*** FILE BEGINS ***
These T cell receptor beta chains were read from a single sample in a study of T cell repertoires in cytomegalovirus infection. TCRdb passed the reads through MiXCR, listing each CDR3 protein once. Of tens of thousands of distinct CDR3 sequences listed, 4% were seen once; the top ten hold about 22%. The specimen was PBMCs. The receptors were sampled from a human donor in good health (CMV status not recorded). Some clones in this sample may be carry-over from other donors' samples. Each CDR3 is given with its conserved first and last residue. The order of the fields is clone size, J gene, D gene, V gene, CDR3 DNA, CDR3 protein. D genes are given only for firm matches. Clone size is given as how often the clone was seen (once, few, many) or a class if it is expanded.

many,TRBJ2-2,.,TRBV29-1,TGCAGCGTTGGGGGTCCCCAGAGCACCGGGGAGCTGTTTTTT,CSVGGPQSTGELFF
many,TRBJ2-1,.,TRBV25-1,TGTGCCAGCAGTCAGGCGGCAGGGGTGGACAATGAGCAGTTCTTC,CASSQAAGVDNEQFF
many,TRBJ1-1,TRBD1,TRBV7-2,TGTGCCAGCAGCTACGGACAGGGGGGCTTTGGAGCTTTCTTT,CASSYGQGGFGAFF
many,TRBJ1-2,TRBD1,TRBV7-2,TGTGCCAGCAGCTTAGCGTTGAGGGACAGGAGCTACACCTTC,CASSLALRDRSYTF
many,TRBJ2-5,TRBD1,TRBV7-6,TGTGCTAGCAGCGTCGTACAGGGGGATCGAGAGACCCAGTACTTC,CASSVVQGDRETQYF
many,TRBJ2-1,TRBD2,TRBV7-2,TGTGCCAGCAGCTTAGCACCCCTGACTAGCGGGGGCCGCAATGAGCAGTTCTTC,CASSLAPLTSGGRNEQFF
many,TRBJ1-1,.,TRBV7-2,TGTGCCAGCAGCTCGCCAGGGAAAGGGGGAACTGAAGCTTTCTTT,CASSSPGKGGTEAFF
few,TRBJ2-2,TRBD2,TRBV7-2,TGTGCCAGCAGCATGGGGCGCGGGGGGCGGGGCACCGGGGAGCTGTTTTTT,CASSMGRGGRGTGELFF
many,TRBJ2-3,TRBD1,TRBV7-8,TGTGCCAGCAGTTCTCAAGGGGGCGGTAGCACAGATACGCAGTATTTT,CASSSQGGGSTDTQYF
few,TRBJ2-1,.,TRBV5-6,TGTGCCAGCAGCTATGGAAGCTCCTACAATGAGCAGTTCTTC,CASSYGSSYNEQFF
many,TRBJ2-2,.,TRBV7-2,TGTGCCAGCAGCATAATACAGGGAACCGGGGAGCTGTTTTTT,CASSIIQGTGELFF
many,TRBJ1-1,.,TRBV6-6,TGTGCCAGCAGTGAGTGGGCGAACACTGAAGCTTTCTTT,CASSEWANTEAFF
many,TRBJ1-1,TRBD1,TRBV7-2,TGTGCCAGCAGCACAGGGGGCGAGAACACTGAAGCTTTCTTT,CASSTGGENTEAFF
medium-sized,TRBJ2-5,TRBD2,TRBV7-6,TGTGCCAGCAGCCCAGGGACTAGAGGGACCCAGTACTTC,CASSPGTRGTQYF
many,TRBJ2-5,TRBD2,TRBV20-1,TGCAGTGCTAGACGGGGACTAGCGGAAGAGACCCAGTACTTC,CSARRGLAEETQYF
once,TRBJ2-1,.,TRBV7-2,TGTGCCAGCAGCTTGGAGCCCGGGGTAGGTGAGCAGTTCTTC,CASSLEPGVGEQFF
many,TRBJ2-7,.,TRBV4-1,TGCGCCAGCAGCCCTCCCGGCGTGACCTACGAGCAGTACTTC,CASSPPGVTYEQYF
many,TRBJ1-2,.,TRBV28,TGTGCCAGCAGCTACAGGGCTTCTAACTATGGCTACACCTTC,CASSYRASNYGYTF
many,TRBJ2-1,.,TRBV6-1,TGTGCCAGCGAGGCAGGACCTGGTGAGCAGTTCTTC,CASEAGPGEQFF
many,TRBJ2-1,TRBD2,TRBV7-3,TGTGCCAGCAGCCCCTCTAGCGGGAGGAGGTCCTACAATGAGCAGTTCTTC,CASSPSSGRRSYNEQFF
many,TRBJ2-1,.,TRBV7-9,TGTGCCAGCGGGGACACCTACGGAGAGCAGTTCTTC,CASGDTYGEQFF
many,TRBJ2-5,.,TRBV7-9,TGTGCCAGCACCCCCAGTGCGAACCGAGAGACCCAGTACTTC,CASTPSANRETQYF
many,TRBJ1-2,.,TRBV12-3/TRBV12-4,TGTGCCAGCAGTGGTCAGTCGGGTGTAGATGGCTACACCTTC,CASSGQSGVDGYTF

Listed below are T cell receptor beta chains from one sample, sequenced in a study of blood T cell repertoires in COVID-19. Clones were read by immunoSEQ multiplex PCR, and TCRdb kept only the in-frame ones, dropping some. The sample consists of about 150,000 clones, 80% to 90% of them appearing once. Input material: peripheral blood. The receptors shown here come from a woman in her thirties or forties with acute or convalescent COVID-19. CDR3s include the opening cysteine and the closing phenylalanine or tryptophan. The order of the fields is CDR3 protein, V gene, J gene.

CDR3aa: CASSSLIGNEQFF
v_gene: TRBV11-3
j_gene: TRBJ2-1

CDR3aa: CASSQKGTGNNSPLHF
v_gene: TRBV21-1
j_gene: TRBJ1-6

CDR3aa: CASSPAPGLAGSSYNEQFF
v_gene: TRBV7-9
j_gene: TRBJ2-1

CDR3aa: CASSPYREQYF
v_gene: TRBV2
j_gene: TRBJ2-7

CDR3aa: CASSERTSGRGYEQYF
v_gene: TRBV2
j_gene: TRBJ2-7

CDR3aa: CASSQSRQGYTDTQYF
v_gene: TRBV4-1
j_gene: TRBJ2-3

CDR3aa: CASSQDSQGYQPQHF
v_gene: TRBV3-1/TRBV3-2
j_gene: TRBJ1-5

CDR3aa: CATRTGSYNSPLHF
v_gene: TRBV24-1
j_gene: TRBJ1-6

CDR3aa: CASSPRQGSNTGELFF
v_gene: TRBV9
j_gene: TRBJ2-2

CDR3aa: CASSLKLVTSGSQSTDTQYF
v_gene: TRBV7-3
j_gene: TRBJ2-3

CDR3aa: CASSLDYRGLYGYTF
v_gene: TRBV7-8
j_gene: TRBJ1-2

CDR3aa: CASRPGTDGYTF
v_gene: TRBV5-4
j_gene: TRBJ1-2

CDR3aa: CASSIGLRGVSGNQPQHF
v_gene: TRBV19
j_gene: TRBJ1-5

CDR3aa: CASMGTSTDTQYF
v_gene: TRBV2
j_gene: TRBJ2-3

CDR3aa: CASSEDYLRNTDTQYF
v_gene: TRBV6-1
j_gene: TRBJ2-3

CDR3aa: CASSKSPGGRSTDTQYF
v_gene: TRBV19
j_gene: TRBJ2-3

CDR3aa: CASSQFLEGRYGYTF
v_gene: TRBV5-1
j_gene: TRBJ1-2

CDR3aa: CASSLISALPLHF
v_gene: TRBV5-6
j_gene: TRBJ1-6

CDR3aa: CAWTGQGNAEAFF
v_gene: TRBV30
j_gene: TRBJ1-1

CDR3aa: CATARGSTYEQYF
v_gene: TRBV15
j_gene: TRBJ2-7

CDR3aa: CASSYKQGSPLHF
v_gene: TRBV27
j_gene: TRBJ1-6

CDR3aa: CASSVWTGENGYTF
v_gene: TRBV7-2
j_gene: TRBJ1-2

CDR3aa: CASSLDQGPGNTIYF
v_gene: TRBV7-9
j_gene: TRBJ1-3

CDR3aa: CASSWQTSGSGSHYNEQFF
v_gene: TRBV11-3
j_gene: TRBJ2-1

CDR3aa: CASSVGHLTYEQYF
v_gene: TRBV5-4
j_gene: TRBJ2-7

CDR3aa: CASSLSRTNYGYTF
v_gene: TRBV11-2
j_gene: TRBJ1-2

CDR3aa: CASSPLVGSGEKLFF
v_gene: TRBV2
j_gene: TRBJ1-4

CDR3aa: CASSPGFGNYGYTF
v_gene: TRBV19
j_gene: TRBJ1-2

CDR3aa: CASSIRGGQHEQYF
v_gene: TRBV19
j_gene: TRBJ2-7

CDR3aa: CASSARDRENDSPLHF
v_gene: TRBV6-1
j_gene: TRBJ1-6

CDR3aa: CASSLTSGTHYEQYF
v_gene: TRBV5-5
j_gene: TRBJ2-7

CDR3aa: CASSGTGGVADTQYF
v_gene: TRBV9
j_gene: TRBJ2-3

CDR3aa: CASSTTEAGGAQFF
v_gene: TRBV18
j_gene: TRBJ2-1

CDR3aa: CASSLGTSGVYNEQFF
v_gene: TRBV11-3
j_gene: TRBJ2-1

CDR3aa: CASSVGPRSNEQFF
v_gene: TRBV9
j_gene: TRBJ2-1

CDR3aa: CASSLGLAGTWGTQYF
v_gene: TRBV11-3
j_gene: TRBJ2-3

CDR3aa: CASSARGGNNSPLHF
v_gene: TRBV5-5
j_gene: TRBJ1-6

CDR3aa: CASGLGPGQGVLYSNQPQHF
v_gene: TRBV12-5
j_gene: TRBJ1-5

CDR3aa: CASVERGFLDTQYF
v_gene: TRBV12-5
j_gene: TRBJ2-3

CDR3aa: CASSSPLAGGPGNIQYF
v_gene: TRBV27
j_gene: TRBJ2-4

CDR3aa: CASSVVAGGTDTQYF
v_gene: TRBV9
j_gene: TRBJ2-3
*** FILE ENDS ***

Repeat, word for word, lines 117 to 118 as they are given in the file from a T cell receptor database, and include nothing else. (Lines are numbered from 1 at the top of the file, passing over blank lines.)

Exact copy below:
v_gene: TRBV5-5
j_gene: TRBJ2-7